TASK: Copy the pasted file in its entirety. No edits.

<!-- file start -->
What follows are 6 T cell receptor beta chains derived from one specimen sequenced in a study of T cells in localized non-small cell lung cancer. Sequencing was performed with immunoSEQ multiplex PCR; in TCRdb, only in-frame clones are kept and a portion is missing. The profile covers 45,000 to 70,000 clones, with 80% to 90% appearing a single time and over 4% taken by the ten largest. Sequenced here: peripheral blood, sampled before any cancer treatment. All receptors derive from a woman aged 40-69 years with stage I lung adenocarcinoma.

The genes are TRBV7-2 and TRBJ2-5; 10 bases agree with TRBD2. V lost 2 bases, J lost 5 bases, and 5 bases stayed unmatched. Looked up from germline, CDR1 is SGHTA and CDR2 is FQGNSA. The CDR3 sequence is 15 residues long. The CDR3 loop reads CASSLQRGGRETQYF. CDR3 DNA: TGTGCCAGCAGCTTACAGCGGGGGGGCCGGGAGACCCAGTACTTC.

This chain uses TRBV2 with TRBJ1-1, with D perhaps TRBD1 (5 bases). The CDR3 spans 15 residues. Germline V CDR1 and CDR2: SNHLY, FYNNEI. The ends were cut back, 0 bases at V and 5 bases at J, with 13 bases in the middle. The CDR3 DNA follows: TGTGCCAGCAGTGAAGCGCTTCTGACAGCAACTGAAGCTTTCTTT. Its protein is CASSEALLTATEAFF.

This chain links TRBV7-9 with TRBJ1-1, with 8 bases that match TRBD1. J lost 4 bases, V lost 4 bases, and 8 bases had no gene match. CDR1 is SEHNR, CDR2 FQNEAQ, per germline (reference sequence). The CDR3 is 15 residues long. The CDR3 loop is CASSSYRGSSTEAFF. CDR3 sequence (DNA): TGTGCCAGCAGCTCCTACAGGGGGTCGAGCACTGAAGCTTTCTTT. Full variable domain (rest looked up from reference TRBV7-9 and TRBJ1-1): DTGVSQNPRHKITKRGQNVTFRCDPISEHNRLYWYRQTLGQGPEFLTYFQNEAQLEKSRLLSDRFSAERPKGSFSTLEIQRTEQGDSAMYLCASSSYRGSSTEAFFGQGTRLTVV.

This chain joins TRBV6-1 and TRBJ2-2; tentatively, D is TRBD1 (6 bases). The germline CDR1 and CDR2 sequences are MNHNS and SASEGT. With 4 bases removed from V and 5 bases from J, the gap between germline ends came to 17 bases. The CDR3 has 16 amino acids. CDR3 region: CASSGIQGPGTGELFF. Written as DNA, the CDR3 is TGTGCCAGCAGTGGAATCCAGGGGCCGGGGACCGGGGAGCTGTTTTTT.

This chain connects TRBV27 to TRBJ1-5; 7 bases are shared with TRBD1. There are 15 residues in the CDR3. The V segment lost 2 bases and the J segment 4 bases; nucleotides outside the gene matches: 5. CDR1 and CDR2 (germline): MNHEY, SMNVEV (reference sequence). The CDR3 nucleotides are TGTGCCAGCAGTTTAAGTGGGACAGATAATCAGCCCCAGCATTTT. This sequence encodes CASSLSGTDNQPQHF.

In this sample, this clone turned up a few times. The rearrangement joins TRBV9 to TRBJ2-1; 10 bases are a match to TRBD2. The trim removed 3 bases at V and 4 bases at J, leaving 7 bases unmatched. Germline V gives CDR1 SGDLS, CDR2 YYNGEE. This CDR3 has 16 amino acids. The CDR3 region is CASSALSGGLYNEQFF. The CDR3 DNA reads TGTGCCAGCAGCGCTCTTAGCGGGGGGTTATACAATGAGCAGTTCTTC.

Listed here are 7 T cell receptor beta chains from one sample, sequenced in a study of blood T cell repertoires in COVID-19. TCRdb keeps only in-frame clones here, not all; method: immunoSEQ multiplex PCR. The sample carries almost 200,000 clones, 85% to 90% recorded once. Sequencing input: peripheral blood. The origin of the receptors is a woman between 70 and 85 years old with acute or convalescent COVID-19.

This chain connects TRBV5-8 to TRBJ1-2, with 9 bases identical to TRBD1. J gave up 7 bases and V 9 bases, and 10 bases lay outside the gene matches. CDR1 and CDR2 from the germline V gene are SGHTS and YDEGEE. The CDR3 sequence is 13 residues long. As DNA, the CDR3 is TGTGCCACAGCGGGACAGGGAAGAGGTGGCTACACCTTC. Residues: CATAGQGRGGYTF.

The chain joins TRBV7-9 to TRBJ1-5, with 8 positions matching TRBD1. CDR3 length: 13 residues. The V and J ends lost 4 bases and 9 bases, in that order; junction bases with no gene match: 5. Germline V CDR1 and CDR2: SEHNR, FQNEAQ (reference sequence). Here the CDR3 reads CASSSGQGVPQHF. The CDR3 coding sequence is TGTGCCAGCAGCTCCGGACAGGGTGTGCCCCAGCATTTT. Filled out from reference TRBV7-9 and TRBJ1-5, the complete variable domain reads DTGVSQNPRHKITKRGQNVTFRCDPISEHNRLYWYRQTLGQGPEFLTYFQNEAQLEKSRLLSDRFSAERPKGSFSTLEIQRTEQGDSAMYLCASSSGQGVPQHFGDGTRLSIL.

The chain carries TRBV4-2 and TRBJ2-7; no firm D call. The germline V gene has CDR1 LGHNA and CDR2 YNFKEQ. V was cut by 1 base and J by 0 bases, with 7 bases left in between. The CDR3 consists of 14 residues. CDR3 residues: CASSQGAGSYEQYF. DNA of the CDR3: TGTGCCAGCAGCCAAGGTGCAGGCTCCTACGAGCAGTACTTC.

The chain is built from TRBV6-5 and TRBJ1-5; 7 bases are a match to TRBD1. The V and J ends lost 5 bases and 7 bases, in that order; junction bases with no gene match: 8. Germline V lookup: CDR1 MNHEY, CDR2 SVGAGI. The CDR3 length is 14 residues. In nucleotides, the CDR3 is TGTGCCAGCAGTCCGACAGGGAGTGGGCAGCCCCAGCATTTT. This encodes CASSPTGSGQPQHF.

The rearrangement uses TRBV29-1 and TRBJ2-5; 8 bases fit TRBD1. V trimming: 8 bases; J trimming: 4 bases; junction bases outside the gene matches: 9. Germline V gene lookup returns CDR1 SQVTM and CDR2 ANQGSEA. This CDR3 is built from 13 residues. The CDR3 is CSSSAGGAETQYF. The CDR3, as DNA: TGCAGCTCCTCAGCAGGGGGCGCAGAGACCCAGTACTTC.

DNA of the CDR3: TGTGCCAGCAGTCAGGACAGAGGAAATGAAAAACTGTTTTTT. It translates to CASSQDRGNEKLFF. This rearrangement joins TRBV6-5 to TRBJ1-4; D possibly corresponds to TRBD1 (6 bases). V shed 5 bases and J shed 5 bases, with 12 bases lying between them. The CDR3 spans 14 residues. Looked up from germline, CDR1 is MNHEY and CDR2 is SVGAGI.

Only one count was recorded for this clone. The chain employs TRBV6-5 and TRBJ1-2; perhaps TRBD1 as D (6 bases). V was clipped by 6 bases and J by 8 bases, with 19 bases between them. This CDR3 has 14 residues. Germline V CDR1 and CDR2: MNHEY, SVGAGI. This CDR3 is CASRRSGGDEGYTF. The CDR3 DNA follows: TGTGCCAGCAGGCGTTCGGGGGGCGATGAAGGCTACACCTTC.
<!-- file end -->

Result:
What follows are 6 T cell receptor beta chains derived from one specimen sequenced in a study of T cells in localized non-small cell lung cancer. Sequencing was performed with immunoSEQ multiplex PCR; in TCRdb, only in-frame clones are kept and a portion is missing. The profile covers 45,000 to 70,000 clones, with 80% to 90% appearing a single time and over 4% taken by the ten largest. Sequenced here: peripheral blood, sampled before any cancer treatment. All receptors derive from a woman aged 40-69 years with stage I lung adenocarcinoma.

The genes are TRBV7-2 and TRBJ2-5; 10 bases agree with TRBD2. V lost 2 bases, J lost 5 bases, and 5 bases stayed unmatched. Looked up from germline, CDR1 is SGHTA and CDR2 is FQGNSA. The CDR3 sequence is 15 residues long. The CDR3 loop reads CASSLQRGGRETQYF. CDR3 DNA: TGTGCCAGCAGCTTACAGCGGGGGGGCCGGGAGACCCAGTACTTC.

This chain uses TRBV2 with TRBJ1-1, with D perhaps TRBD1 (5 bases). The CDR3 spans 15 residues. Germline V CDR1 and CDR2: SNHLY, FYNNEI. The ends were cut back, 0 bases at V and 5 bases at J, with 13 bases in the middle. The CDR3 DNA follows: TGTGCCAGCAGTGAAGCGCTTCTGACAGCAACTGAAGCTTTCTTT. Its protein is CASSEALLTATEAFF.

This chain links TRBV7-9 with TRBJ1-1, with 8 bases that match TRBD1. J lost 4 bases, V lost 4 bases, and 8 bases had no gene match. CDR1 is SEHNR, CDR2 FQNEAQ, per germline (reference sequence). The CDR3 is 15 residues long. The CDR3 loop is CASSSYRGSSTEAFF. CDR3 sequence (DNA): TGTGCCAGCAGCTCCTACAGGGGGTCGAGCACTGAAGCTTTCTTT. Full variable domain (rest looked up from reference TRBV7-9 and TRBJ1-1): DTGVSQNPRHKITKRGQNVTFRCDPISEHNRLYWYRQTLGQGPEFLTYFQNEAQLEKSRLLSDRFSAERPKGSFSTLEIQRTEQGDSAMYLCASSSYRGSSTEAFFGQGTRLTVV.

This chain joins TRBV6-1 and TRBJ2-2; tentatively, D is TRBD1 (6 bases). The germline CDR1 and CDR2 sequences are MNHNS and SASEGT. With 4 bases removed from V and 5 bases from J, the gap between germline ends came to 17 bases. The CDR3 has 16 amino acids. CDR3 region: CASSGIQGPGTGELFF. Written as DNA, the CDR3 is TGTGCCAGCAGTGGAATCCAGGGGCCGGGGACCGGGGAGCTGTTTTTT.

This chain connects TRBV27 to TRBJ1-5; 7 bases are shared with TRBD1. There are 15 residues in the CDR3. The V segment lost 2 bases and the J segment 4 bases; nucleotides outside the gene matches: 5. CDR1 and CDR2 (germline): MNHEY, SMNVEV (reference sequence). The CDR3 nucleotides are TGTGCCAGCAGTTTAAGTGGGACAGATAATCAGCCCCAGCATTTT. This sequence encodes CASSLSGTDNQPQHF.

In this sample, this clone turned up a few times. The rearrangement joins TRBV9 to TRBJ2-1; 10 bases are a match to TRBD2. The trim removed 3 bases at V and 4 bases at J, leaving 7 bases unmatched. Germline V gives CDR1 SGDLS, CDR2 YYNGEE. This CDR3 has 16 amino acids. The CDR3 region is CASSALSGGLYNEQFF. The CDR3 DNA reads TGTGCCAGCAGCGCTCTTAGCGGGGGGTTATACAATGAGCAGTTCTTC.

Listed here are 7 T cell receptor beta chains from one sample, sequenced in a study of blood T cell repertoires in COVID-19. TCRdb keeps only in-frame clones here, not all; method: immunoSEQ multiplex PCR. The sample carries almost 200,000 clones, 85% to 90% recorded once. Sequencing input: peripheral blood. The origin of the receptors is a woman between 70 and 85 years old with acute or convalescent COVID-19.

This chain connects TRBV5-8 to TRBJ1-2, with 9 bases identical to TRBD1. J gave up 7 bases and V 9 bases, and 10 bases lay outside the gene matches. CDR1 and CDR2 from the germline V gene are SGHTS and YDEGEE. The CDR3 sequence is 13 residues long. As DNA, the CDR3 is TGTGCCACAGCGGGACAGGGAAGAGGTGGCTACACCTTC. Residues: CATAGQGRGGYTF.

The chain joins TRBV7-9 to TRBJ1-5, with 8 positions matching TRBD1. CDR3 length: 13 residues. The V and J ends lost 4 bases and 9 bases, in that order; junction bases with no gene match: 5. Germline V CDR1 and CDR2: SEHNR, FQNEAQ (reference sequence). Here the CDR3 reads CASSSGQGVPQHF. The CDR3 coding sequence is TGTGCCAGCAGCTCCGGACAGGGTGTGCCCCAGCATTTT. Filled out from reference TRBV7-9 and TRBJ1-5, the complete variable domain reads DTGVSQNPRHKITKRGQNVTFRCDPISEHNRLYWYRQTLGQGPEFLTYFQNEAQLEKSRLLSDRFSAERPKGSFSTLEIQRTEQGDSAMYLCASSSGQGVPQHFGDGTRLSIL.

The chain carries TRBV4-2 and TRBJ2-7; no firm D call. The germline V gene has CDR1 LGHNA and CDR2 YNFKEQ. V was cut by 1 base and J by 0 bases, with 7 bases left in between. The CDR3 consists of 14 residues. CDR3 residues: CASSQGAGSYEQYF. DNA of the CDR3: TGTGCCAGCAGCCAAGGTGCAGGCTCCTACGAGCAGTACTTC.

The chain is built from TRBV6-5 and TRBJ1-5; 7 bases are a match to TRBD1. The V and J ends lost 5 bases and 7 bases, in that order; junction bases with no gene match: 8. Germline V lookup: CDR1 MNHEY, CDR2 SVGAGI. The CDR3 length is 14 residues. In nucleotides, the CDR3 is TGTGCCAGCAGTCCGACAGGGAGTGGGCAGCCCCAGCATTTT. This encodes CASSPTGSGQPQHF.

The rearrangement uses TRBV29-1 and TRBJ2-5; 8 bases fit TRBD1. V trimming: 8 bases; J trimming: 4 bases; junction bases outside the gene matches: 9. Germline V gene lookup returns CDR1 SQVTM and CDR2 ANQGSEA. This CDR3 is built from 13 residues. The CDR3 is CSSSAGGAETQYF. The CDR3, as DNA: TGCAGCTCCTCAGCAGGGGGCGCAGAGACCCAGTACTTC.

DNA of the CDR3: TGTGCCAGCAGTCAGGACAGAGGAAATGAAAAACTGTTTTTT. It translates to CASSQDRGNEKLFF. This rearrangement joins TRBV6-5 to TRBJ1-4; D possibly corresponds to TRBD1 (6 bases). V shed 5 bases and J shed 5 bases, with 12 bases lying between them. The CDR3 spans 14 residues. Looked up from germline, CDR1 is MNHEY and CDR2 is SVGAGI.

Only one count was recorded for this clone. The chain employs TRBV6-5 and TRBJ1-2; perhaps TRBD1 as D (6 bases). V was clipped by 6 bases and J by 8 bases, with 19 bases between them. This CDR3 has 14 residues. Germline V CDR1 and CDR2: MNHEY, SVGAGI. This CDR3 is CASRRSGGDEGYTF. The CDR3 DNA follows: TGTGCCAGCAGGCGTTCGGGGGGCGATGAAGGCTACACCTTC.